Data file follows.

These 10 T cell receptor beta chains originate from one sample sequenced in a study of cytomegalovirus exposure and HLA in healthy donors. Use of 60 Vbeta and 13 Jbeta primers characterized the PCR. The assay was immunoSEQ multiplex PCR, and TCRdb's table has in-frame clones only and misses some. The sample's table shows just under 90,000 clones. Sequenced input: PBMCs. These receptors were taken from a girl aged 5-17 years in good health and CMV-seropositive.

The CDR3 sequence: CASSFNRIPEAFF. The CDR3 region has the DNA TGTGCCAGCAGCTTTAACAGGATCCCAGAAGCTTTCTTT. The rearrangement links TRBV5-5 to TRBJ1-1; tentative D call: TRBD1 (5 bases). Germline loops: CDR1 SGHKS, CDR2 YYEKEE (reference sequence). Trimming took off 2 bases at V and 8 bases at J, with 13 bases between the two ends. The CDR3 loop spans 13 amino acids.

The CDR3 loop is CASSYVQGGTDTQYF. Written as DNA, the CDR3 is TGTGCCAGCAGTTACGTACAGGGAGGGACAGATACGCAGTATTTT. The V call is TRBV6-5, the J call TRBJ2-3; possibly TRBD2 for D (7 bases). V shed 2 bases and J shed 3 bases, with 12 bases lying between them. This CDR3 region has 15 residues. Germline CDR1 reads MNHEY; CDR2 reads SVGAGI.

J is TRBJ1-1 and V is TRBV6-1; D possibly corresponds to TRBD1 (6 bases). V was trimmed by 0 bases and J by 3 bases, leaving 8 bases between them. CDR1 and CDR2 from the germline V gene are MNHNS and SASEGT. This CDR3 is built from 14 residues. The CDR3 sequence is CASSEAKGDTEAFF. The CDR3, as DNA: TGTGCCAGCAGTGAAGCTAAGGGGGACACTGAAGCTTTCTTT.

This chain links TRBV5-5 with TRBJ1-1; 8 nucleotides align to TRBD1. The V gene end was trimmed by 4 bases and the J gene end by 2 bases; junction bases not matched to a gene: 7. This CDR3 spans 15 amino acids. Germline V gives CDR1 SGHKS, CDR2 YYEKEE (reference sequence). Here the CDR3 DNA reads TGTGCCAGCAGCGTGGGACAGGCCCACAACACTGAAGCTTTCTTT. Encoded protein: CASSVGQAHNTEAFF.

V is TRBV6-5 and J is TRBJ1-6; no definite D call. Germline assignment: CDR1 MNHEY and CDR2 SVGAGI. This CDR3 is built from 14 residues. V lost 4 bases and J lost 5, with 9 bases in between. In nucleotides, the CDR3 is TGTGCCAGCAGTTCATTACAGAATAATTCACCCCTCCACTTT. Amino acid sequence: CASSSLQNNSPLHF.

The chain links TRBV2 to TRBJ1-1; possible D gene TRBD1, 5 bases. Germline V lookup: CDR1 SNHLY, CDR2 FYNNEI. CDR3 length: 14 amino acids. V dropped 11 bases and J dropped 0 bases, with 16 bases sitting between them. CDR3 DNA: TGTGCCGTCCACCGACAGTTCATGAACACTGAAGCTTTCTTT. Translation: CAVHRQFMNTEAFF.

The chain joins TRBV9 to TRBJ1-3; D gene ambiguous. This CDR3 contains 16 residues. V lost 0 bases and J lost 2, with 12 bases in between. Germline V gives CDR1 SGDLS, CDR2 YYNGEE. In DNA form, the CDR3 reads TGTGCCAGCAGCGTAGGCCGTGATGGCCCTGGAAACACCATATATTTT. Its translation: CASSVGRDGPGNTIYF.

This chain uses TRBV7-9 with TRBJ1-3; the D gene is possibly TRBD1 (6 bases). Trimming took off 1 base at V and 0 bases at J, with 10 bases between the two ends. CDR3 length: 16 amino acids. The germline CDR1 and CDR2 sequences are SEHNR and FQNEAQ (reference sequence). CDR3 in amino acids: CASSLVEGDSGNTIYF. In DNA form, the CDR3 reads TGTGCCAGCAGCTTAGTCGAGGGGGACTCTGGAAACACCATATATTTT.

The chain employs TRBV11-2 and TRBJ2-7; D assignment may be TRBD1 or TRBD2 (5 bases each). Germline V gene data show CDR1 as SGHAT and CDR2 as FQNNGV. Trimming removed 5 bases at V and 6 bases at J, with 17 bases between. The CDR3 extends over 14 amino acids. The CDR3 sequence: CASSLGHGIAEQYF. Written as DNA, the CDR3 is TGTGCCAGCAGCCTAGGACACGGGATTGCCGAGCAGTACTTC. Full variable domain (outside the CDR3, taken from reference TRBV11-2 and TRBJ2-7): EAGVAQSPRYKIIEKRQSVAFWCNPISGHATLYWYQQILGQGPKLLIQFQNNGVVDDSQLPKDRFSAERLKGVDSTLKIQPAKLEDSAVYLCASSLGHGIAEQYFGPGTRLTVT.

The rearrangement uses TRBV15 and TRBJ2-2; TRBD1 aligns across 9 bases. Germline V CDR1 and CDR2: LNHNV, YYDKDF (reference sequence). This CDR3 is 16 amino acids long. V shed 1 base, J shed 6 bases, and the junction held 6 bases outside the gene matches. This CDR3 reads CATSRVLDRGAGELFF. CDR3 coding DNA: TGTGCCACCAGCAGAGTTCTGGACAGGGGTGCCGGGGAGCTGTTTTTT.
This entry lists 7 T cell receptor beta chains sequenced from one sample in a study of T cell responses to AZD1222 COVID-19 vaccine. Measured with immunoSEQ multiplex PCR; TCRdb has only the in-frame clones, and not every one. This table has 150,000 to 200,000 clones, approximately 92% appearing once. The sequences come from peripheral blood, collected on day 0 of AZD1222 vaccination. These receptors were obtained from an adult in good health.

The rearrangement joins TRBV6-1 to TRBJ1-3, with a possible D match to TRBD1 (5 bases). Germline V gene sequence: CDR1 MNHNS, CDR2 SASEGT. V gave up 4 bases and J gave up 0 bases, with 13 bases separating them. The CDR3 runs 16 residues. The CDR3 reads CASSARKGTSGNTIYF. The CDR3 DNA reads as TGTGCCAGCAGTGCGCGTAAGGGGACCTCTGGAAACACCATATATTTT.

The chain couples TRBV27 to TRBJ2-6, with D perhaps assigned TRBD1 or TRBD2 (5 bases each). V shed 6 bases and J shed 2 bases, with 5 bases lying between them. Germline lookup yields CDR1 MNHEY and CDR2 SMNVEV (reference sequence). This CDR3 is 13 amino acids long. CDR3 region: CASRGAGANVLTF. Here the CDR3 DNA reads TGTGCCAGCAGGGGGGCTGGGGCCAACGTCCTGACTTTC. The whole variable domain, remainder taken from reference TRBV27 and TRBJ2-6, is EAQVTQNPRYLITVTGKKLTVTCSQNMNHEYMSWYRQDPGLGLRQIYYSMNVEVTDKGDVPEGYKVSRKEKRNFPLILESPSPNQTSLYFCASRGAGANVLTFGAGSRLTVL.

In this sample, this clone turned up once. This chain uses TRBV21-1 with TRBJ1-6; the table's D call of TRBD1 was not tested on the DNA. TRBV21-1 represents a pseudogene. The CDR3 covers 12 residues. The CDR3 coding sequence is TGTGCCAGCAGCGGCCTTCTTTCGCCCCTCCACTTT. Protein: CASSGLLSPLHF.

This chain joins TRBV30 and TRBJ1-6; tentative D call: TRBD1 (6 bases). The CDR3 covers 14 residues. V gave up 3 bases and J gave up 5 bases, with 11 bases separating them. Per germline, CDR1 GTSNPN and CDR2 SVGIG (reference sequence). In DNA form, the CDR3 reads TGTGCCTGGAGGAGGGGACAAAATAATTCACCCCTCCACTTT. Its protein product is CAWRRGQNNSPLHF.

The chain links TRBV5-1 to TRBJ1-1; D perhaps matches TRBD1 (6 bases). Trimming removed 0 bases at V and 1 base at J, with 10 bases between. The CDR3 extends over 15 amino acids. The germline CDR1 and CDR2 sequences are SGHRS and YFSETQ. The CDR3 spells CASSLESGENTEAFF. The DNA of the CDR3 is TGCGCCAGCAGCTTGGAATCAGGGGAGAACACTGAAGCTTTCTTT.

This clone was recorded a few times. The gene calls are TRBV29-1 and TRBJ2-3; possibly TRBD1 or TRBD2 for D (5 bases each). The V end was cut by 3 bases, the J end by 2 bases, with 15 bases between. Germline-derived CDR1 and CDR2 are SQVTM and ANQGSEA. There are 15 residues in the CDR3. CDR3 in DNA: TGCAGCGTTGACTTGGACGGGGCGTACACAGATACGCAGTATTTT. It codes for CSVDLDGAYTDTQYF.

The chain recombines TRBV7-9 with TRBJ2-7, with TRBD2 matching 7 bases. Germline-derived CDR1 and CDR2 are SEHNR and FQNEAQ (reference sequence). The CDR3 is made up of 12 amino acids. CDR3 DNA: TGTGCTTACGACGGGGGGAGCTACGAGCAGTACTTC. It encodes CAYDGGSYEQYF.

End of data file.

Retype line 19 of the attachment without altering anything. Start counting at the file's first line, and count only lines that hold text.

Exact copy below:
The chain recombines TRBV7-9 with TRBJ2-7, with TRBD2 matching 7 bases. Germline-derived CDR1 and CDR2 are SEHNR and FQNEAQ (reference sequence). The CDR3 is made up of 12 amino acids. CDR3 DNA: TGTGCTTACGACGGGGGGAGCTACGAGCAGTACTTC. It encodes CAYDGGSYEQYF.